4. Water spray (like the ones used for spraying insecticide on roses) or a small watering can with a watering attachment that has very fine holes
5. Flower pots for transplanting your herb seedlings once they have grown, unless the pot you intend to sow your seeds in is the one in which you want to grow your herbs. I grow all my basil and herb seeds in large clay pots and thin out the seedlings carefully when they are large enough (although if you’re careful with the herb seeds when you are sowing them this may not be necessary and you’ll avoid disturbing the seedlings when they’re still young and vunerable.
Five Steps to Follow When Growing Herbs from Seeds
- Fill your seed trays or pots with the soil-less compost. If you are using pots fill them with the compost to within about an inch of the top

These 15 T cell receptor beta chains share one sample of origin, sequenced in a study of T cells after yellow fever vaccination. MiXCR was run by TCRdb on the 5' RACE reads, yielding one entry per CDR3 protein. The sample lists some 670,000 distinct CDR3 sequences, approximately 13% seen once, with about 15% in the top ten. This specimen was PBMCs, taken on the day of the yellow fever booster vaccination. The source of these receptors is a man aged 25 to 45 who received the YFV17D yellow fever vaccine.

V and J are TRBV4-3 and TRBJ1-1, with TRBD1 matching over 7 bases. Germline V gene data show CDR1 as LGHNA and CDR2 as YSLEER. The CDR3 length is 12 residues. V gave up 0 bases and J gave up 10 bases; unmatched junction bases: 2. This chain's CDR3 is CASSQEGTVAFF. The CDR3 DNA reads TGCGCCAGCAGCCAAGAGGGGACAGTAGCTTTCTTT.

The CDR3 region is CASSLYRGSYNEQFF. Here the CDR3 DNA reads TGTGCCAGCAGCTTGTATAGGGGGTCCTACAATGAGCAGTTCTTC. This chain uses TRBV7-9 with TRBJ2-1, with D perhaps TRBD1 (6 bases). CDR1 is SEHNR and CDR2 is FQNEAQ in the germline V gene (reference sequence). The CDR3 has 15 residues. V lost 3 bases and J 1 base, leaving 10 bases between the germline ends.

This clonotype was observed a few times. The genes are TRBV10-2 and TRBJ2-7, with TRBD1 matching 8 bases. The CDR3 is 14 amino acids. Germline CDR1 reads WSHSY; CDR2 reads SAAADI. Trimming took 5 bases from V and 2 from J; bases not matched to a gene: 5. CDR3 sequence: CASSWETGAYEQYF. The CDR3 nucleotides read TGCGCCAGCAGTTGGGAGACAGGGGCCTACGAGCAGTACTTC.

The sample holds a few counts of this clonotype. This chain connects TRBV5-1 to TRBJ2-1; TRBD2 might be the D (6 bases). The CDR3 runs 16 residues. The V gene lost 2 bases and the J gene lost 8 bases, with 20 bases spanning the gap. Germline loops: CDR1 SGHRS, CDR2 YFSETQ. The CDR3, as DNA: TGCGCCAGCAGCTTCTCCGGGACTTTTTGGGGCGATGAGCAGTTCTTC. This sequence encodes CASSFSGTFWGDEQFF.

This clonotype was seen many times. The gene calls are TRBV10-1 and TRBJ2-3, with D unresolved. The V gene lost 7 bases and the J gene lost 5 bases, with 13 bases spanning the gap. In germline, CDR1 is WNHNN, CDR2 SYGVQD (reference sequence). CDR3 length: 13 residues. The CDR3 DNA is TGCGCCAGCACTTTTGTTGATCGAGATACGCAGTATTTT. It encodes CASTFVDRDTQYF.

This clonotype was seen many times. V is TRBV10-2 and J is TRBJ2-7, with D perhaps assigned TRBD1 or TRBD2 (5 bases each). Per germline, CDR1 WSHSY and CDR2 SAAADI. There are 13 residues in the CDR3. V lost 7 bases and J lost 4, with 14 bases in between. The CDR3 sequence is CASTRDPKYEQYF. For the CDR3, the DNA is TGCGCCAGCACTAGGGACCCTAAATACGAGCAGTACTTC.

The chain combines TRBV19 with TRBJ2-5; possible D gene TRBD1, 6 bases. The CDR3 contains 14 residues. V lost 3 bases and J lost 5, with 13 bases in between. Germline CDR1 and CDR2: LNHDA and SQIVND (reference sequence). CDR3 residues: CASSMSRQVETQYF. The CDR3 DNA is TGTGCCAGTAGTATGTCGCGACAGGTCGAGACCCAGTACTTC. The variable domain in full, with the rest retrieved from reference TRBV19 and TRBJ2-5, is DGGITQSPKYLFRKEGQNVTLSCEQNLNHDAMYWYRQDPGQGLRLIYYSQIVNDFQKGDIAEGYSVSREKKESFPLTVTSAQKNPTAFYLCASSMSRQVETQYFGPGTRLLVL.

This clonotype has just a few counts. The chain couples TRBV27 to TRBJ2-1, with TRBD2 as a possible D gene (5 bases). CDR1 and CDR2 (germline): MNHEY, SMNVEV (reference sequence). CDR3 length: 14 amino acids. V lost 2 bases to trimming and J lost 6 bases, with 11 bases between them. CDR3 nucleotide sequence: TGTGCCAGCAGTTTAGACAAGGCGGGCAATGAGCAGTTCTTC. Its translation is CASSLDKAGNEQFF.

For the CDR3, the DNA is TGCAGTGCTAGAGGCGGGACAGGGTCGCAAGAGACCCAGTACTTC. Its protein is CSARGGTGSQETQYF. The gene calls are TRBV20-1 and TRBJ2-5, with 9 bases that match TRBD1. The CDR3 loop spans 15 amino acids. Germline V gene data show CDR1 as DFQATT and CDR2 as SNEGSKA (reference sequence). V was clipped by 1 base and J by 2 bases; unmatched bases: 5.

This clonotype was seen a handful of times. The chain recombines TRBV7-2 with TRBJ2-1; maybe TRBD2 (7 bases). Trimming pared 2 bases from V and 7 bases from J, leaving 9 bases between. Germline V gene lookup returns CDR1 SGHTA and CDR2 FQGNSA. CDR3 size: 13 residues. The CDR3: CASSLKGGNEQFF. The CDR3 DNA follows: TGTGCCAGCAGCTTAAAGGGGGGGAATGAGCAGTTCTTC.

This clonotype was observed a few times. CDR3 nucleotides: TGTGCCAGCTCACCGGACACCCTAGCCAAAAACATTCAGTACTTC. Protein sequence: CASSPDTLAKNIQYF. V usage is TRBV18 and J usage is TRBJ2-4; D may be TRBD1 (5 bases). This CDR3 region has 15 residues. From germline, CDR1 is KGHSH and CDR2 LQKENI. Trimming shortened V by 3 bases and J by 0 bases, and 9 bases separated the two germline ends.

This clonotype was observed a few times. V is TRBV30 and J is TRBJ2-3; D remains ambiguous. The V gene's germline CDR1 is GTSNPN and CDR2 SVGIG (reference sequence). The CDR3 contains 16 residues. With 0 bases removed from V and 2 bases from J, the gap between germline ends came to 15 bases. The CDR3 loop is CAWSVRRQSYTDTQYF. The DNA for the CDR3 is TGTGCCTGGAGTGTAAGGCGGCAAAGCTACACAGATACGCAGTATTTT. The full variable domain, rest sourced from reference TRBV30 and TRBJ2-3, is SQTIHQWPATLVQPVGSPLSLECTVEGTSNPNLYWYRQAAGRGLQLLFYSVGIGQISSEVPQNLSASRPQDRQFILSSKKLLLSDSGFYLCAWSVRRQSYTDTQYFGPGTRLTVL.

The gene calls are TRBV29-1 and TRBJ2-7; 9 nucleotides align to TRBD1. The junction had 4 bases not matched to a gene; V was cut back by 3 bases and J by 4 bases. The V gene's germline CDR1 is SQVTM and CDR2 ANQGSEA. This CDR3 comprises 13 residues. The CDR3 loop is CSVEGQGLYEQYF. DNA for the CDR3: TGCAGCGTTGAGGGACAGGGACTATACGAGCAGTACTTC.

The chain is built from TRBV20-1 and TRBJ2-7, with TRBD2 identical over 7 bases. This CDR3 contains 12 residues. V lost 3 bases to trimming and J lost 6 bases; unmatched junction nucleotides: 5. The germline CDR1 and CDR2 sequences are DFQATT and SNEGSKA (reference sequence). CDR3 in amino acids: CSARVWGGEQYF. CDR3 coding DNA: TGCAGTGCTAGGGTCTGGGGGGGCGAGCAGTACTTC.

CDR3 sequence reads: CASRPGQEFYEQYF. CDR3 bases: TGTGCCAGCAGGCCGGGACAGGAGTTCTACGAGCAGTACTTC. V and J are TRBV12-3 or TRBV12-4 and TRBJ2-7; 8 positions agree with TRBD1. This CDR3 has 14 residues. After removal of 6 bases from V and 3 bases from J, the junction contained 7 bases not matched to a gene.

- Use the water spray or watering can to wet the surface of the compost, but don’t make it too wet
- Place two or three seeds in each cell of the seed tray or, if you’re using pots, distribute the seed across the surface of the soil in the pot (ideally, ensure a quarter to a half an inch sepeartion between each seed)
- Cover your seed trays with finely sieved soil-less compost (Don’t bury your herb seeds too deep – the smaller the seeds the thinner the compost covering required)
- Spray or water the trays lightly with water again and cover them with their plastic covers. If you are using pots, stand your pots in pot trays and fill the trays with water.
- Label your trays or pots so that you know what herbs they contain
- Cover the trays with black polythene or newspaper and put them on your window-shelf or in a green house. If you are using pots with pot trays seal the pot and the tray completely in a clear plastic bag